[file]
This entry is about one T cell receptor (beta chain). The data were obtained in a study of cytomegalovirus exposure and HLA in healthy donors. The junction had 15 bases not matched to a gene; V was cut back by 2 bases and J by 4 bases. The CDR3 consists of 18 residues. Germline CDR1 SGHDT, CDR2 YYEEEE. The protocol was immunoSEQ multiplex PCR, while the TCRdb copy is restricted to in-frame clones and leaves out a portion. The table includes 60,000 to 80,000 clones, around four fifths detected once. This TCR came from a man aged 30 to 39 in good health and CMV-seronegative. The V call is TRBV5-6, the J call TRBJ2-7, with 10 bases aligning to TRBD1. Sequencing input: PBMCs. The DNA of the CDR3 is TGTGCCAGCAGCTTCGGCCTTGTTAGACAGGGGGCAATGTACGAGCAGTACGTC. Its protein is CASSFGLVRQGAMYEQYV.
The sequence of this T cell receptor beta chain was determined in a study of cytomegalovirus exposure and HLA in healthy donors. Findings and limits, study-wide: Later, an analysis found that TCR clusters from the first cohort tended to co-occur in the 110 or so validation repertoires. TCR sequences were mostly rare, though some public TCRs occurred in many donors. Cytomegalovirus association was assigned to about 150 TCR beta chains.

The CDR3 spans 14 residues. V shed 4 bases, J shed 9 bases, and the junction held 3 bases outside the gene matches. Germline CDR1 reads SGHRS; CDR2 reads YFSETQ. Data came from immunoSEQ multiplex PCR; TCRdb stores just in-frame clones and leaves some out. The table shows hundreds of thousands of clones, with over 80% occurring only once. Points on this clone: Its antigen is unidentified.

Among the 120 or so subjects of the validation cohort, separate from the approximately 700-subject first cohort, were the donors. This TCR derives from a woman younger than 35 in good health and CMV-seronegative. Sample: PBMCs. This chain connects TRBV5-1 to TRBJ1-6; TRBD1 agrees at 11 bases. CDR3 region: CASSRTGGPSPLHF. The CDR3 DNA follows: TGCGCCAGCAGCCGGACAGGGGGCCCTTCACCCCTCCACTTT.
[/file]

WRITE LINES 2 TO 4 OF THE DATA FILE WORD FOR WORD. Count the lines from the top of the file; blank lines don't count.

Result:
The sequence of this T cell receptor beta chain was determined in a study of cytomegalovirus exposure and HLA in healthy donors. Findings and limits, study-wide: Later, an analysis found that TCR clusters from the first cohort tended to co-occur in the 110 or so validation repertoires. TCR sequences were mostly rare, though some public TCRs occurred in many donors. Cytomegalovirus association was assigned to about 150 TCR beta chains.

The CDR3 spans 14 residues. V shed 4 bases, J shed 9 bases, and the junction held 3 bases outside the gene matches. Germline CDR1 reads SGHRS; CDR2 reads YFSETQ. Data came from immunoSEQ multiplex PCR; TCRdb stores just in-frame clones and leaves some out. The table shows hundreds of thousands of clones, with over 80% occurring only once. Points on this clone: Its antigen is unidentified.

Among the 120 or so subjects of the validation cohort, separate from the approximately 700-subject first cohort, were the donors. This TCR derives from a woman younger than 35 in good health and CMV-seronegative. Sample: PBMCs. This chain connects TRBV5-1 to TRBJ1-6; TRBD1 agrees at 11 bases. CDR3 region: CASSRTGGPSPLHF. The CDR3 DNA follows: TGCGCCAGCAGCCGGACAGGGGGCCCTTCACCCCTCCACTTT.